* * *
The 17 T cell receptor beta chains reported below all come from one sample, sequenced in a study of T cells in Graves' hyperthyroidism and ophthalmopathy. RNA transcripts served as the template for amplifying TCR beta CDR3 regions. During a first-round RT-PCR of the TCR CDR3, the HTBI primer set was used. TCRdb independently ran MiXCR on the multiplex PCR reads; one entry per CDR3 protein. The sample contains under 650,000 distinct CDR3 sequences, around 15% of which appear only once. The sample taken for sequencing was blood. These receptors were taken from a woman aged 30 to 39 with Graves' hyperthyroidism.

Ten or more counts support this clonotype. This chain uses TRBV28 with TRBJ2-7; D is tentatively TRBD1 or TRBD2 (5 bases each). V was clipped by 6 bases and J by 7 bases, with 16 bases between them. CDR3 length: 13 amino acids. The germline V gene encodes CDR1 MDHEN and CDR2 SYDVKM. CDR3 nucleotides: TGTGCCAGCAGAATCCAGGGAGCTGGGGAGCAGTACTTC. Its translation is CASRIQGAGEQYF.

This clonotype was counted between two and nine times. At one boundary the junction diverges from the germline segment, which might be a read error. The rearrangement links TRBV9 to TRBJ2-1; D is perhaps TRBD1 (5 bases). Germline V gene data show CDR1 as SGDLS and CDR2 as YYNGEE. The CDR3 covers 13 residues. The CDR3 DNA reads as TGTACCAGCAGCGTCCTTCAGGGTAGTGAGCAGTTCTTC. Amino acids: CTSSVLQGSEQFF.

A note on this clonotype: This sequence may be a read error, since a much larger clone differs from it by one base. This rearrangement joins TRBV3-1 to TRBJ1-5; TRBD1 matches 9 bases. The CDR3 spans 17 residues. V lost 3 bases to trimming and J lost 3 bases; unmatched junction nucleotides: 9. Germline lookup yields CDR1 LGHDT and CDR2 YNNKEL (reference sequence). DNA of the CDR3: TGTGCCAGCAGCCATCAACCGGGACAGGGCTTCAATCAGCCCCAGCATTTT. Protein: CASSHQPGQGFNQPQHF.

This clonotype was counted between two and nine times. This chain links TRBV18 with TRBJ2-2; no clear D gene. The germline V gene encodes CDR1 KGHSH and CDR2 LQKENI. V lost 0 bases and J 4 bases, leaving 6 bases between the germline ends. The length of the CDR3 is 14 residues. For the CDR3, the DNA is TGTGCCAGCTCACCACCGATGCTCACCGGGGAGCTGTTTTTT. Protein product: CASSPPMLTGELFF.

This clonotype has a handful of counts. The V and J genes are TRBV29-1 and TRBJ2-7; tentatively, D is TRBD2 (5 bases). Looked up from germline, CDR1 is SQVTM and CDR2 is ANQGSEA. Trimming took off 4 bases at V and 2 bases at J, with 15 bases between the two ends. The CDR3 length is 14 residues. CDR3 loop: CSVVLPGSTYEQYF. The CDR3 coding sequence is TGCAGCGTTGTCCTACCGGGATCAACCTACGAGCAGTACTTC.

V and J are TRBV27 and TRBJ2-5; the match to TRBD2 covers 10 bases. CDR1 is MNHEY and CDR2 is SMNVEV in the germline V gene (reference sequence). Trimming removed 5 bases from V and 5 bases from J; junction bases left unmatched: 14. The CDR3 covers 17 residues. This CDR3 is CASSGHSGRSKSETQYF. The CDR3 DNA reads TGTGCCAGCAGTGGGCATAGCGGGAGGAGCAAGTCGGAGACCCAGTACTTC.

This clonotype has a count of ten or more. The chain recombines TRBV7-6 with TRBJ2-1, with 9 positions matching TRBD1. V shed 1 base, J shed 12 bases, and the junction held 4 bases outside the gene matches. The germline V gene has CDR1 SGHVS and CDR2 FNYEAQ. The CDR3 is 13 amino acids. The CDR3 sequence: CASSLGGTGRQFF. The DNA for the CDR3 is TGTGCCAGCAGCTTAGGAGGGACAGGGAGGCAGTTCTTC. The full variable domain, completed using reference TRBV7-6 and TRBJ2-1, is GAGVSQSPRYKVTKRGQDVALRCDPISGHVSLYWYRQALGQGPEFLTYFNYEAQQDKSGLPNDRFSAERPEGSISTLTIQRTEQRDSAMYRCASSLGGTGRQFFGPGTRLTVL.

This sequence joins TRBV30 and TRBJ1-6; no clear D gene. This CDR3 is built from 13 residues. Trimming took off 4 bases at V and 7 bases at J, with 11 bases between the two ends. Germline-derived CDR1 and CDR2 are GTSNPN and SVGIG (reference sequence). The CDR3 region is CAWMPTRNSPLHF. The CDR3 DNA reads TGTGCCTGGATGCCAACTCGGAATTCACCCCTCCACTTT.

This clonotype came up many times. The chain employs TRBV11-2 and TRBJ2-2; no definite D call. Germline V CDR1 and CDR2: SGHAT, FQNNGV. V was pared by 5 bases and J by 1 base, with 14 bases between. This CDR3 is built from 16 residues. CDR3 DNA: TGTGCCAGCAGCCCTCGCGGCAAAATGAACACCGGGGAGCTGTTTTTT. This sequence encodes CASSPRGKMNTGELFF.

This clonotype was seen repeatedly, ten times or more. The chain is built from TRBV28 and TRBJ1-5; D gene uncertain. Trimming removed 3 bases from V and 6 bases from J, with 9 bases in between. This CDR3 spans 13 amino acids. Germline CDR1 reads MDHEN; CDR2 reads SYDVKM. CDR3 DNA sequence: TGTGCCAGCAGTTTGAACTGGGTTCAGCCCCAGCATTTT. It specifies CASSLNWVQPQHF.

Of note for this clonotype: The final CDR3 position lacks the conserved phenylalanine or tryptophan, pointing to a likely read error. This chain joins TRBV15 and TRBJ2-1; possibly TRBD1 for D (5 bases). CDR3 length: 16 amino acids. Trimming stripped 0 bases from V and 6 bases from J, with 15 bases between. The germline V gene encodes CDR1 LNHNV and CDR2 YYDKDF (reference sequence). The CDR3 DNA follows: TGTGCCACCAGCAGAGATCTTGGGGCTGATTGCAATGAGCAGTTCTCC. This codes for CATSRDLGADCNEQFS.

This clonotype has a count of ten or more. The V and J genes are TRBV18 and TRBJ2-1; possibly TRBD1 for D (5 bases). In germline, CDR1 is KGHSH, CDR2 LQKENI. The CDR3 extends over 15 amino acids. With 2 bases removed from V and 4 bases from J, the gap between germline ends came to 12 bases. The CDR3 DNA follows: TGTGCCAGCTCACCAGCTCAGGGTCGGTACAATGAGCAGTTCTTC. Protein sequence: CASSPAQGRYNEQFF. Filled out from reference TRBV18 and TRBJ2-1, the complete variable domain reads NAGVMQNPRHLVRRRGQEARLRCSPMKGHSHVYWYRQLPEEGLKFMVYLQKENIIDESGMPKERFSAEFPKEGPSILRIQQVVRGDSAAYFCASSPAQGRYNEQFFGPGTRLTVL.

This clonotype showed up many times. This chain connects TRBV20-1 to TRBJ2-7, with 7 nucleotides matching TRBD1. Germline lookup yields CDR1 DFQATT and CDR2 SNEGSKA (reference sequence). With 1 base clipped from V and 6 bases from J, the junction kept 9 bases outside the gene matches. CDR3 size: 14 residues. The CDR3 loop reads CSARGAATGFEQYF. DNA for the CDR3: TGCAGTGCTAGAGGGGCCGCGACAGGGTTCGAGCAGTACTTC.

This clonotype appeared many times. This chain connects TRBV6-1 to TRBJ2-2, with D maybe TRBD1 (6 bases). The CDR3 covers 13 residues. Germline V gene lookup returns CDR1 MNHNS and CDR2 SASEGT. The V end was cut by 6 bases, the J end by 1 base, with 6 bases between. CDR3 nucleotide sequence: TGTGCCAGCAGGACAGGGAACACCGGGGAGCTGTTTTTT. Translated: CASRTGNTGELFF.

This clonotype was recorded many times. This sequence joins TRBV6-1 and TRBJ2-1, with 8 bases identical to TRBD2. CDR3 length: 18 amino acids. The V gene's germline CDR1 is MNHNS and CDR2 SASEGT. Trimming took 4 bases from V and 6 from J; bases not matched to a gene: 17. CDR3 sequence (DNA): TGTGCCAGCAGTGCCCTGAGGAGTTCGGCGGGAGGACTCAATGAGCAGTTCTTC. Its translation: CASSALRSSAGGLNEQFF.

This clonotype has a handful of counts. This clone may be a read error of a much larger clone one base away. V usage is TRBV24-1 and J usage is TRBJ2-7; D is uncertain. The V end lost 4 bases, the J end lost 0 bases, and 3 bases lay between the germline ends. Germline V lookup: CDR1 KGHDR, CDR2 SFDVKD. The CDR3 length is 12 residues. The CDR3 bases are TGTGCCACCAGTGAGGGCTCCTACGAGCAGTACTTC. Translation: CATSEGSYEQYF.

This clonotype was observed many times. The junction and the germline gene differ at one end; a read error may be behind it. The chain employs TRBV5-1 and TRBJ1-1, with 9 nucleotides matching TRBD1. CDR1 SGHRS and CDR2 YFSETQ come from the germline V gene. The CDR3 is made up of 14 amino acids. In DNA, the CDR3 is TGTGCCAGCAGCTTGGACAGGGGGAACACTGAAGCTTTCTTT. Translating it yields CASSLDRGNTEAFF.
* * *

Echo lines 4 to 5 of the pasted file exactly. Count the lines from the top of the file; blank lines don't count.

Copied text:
A note on this clonotype: This sequence may be a read error, since a much larger clone differs from it by one base. This rearrangement joins TRBV3-1 to TRBJ1-5; TRBD1 matches 9 bases. The CDR3 spans 17 residues. V lost 3 bases to trimming and J lost 3 bases; unmatched junction nucleotides: 9. Germline lookup yields CDR1 LGHDT and CDR2 YNNKEL (reference sequence). DNA of the CDR3: TGTGCCAGCAGCCATCAACCGGGACAGGGCTTCAATCAGCCCCAGCATTTT. Protein: CASSHQPGQGFNQPQHF.

This clonotype was counted between two and nine times. This chain links TRBV18 with TRBJ2-2; no clear D gene. The germline V gene encodes CDR1 KGHSH and CDR2 LQKENI. V lost 0 bases and J 4 bases, leaving 6 bases between the germline ends. The length of the CDR3 is 14 residues. For the CDR3, the DNA is TGTGCCAGCTCACCACCGATGCTCACCGGGGAGCTGTTTTTT. Protein product: CASSPPMLTGELFF.